A second version features rhinestones instead of enamel dots on the shorts, and Venetian lampwork beads, pressed glass, or wood beads. The pin is positioned diagonally.
Brooch on right with blue beads courtesy of eBay vendor victorian_lady

An unusual version as a sweater chain

As shown above, the cloisonné bead versions display either of two marks - one with the patent number, and the other with a mysterious pair of Chinese characters.  One of the posters at kindly identified these characters as Qun Li, translating roughly as “group-herd-flock strength,” pronounced approximately as “joon lee.” (An older transcription might appear as Ch'un Lee - I'm not up to speed in this area, however, so don't accept that without question.) The fact that it is accompanied by a © copyright symbol makes it seem unlikely to be a non-US. mark – who except a U.S. manufacturer would care about a U.S. copyright?  I wondered if there was someone named June or Julie or Lee among Louis Mark’s relatives and acquaintances. Perhaps those literate in Arabic can examine those other Rice-Weiner marks and determine if they have any assonance or other similarity to the Qun Li characters.

The rhinestone pieces lack any identifying mark.  While the Brunialti book features a photograph of a rhinestone water carrier brooch, I think the evidence indicates that this was a later version produced 1) when the original supply of Chinese cloisonné beads ran out and could not be restocked (trade interruption due to World War II, Chinese civil war?), or 2) as a design variant or copy, or 3) both.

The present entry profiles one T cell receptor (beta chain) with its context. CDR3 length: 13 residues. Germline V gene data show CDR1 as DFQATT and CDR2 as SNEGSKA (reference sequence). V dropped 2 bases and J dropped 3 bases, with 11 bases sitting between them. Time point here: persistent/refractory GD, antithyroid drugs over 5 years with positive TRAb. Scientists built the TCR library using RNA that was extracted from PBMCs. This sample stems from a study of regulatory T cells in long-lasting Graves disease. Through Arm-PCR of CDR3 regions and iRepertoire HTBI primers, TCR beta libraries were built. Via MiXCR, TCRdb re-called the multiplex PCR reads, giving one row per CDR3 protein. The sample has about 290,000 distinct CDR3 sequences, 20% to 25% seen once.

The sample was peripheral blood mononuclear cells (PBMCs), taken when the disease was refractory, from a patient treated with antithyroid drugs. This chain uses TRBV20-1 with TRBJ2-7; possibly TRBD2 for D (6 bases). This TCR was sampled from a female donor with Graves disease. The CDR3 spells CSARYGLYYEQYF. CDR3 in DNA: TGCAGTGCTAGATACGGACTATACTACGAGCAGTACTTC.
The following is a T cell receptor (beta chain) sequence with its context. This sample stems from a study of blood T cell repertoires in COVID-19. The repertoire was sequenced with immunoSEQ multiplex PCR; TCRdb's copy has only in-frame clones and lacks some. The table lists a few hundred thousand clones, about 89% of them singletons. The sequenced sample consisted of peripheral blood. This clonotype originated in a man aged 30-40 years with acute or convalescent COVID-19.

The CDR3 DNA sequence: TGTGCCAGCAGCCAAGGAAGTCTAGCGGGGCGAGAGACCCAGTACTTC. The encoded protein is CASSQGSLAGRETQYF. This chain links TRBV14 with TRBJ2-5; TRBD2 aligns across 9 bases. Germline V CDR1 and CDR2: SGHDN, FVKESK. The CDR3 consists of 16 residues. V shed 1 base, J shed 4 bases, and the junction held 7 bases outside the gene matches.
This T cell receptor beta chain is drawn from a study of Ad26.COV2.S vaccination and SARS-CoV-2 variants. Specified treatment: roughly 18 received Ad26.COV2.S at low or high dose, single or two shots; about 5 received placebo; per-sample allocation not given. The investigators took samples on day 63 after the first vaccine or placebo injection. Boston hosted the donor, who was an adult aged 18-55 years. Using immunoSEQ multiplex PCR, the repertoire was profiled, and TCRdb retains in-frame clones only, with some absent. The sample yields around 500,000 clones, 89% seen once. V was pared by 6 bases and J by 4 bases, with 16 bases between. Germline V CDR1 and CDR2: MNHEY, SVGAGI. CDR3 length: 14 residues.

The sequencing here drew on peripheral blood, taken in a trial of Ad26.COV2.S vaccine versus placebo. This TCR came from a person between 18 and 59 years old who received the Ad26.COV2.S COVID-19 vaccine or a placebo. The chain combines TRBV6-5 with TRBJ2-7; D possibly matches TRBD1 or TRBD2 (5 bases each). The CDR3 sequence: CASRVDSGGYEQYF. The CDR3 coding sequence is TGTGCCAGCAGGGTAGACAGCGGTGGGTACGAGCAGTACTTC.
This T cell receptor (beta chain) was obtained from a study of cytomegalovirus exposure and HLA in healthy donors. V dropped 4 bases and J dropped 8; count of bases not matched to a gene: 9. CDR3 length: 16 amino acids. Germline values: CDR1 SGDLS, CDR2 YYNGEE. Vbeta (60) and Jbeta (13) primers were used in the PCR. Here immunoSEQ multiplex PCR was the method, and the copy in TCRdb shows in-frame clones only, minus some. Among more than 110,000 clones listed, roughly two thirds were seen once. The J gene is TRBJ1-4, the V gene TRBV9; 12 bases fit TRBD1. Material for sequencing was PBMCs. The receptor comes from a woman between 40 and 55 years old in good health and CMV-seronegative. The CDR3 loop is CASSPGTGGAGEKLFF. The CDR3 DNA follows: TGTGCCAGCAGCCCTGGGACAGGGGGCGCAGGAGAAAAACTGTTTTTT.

Louis Mark left Rice-Weiner in 1946, formed the Barclay Company, and died in 1954.  The travails of the Barclay Company and the 1950s costume jewelry trade can be sampled in this legal document.

Mark’s patented designs for Rice-Weiner featuring Oriental motifs seem relevant, as the Qun Li mark appears on other brooches.  Notice how these are all very large pieces.

Morning Glory Antiques & Jewelry's website

courtesy of eBay vendor coutequecoutenote similarity of pot metal and enamel between eagle and dragon brooches
courtesy of eBay vendor willexpectit

These strike me as a Westerner’s impression of Oriental motifs, not something produced by an actual Asian designer.  The cloisonné beads used, however, are distinctly Chinese.  Those who have waded through my previous post onMiriam Haskell will have noticed the similar variety of Chinese cloisonné dragon and floral motif beads appearing in those pieces, which seem to date from the late 1930s-early 1940s.

I’ve been unable to find any rhinestone versions of the water carrier brooch that feature the Qun Li mark. While Louis Mark may have used Qun Li for his own mysterious reasons when he worked for Rice-Weiner, it seems unlikely he used the mark when he worked for the Barclay Company. The company was formed in 1946, and the supply of Chinese cloisonné beads had likely run out by then.  World War II was over, the Dior New Look was in the wings for 1947, and big early-40s brooches were falling out of fashion.